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June 2023

SOGI stands for sexual orientation and gender identity. As we all have a sexual orientation and gender identity, it includes all of us. Everyone understands and expresses their gender differently, with interests and choices that are more or less common for their gender. Some students may be unsure of their sexual orientation or gender identity. 
Others may identify specifically as lesbian, gay, straight, bisexual, transgender, two-spirit or other. A SOGI-inclusive school means all of these experiences and identities are welcomed and should never be cause for discrimination. Being SOGI-inclusive means:
  1. Speaking about SOGI in a way that makes every student feel like they belong
  2. Not limiting a person's potential based on their biological sex and how they understand or express their gender
  3. Welcoming everyone without discrimination, regardless of their sexual orientation or gender identity
Schools have the legal responsibility to create safe, inclusive learning environments for all students and of course, we want all children to thrive within their schools and communities.
This Snapshot will help parents understand and navigate the ever evolving world of sexual orientation and gender identity. 

According to the Canadian Pediatric Society gender identity refers to the deep and intimate feeling a person has of themselves. Children begin to understand and express their gender identity early in life. 

Sex at birth: When children are born, sex is assigned based on external genitalia. A child who has a penis is said to be male. A child who has a vulva is said to be female. A child who is born with reproductive or sexual anatomy that doesn't fit the description of “female” or “male is referred to as an intersex child.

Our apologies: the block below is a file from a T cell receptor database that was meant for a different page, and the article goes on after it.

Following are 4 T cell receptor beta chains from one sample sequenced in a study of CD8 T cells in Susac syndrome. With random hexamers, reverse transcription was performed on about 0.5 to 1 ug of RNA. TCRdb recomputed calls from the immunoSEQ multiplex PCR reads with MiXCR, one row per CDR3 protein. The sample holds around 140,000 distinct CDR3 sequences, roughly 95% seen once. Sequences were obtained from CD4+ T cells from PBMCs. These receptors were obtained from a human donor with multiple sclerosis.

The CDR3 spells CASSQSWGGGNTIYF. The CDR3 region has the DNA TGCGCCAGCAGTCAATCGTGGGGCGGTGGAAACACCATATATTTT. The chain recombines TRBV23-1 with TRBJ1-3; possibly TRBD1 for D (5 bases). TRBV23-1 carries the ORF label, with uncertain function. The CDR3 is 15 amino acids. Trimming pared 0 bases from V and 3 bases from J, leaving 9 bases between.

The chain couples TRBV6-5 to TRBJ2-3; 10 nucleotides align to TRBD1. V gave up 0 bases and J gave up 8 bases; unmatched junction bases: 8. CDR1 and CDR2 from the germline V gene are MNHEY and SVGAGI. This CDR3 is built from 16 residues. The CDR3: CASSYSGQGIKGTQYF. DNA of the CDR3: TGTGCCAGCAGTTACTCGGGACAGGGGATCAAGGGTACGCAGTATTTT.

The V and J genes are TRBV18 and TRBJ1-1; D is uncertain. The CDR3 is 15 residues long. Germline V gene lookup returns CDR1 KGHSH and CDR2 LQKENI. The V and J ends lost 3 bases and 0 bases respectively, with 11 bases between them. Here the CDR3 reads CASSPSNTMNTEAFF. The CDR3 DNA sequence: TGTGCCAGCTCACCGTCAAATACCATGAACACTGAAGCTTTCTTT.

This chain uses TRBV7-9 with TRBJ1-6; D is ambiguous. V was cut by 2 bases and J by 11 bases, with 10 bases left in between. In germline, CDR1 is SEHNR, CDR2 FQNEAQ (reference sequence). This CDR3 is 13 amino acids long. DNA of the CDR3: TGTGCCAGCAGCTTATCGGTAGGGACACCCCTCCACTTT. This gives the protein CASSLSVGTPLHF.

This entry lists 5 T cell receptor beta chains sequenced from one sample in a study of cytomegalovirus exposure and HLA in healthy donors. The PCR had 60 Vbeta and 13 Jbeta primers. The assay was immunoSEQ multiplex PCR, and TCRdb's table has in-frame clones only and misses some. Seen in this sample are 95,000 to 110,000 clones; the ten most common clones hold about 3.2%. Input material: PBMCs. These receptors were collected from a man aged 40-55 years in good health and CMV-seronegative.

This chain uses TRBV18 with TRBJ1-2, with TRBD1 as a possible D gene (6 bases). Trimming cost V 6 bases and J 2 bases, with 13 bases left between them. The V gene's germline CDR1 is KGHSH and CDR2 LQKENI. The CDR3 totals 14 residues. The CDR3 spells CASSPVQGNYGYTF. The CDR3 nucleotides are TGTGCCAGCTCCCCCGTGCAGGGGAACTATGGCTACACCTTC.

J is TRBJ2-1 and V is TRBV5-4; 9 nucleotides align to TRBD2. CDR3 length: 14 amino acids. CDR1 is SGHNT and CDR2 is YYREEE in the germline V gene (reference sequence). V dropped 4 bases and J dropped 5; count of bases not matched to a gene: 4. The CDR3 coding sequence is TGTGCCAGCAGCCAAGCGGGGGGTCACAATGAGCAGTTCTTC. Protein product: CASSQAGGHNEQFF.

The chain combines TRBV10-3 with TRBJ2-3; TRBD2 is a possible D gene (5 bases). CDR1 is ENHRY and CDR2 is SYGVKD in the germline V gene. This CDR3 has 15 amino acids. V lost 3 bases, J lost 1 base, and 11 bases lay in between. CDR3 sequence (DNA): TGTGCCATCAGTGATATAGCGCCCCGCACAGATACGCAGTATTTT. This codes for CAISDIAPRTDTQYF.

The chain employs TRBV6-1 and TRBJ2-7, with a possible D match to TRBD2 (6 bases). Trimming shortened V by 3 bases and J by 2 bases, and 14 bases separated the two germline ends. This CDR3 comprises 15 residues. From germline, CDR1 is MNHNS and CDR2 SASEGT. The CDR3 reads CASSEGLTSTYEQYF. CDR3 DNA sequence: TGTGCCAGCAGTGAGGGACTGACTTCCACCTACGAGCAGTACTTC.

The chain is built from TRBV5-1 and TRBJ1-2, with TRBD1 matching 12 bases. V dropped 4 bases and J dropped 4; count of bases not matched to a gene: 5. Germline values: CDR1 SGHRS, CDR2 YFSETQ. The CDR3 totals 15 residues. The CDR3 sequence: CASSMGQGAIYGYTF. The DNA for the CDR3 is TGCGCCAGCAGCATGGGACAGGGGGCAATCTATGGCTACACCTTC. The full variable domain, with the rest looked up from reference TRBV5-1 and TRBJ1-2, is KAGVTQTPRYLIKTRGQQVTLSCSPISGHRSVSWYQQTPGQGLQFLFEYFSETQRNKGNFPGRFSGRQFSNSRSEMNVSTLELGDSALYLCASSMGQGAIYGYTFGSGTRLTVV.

Gender identity: Gender identity is “who you know yourself to be”. It is important to know that gender identity exists on a spectrum. A person‘s gender identity can be masculine, feminine, or other.

Gender expression: This is how you express your gender to others, whether through behaviour, clothing, hairstyle, the name you choose to go by, etc. Words to describe someone‘s gender expression could be “masculine,” “feminine,” “androgynous,” etc.
Transgender: When a person‘s gender identity is not the same as the assigned sex at birth, they may be referred to as “transgender” (often shortened to “trans”). For example, a child born with female genitalia may identify as a boy. A child may also say that they are not a boy or a girl, but just “themselves” because they don‘t want their sexual characteristics to define who they are. Some cultures and Indigenous people use the term “two-spirit” to represent a person who embodies both a masculine and feminine spirit.  Two-spiritedness has many subtleties of a spiritual and cultural nature.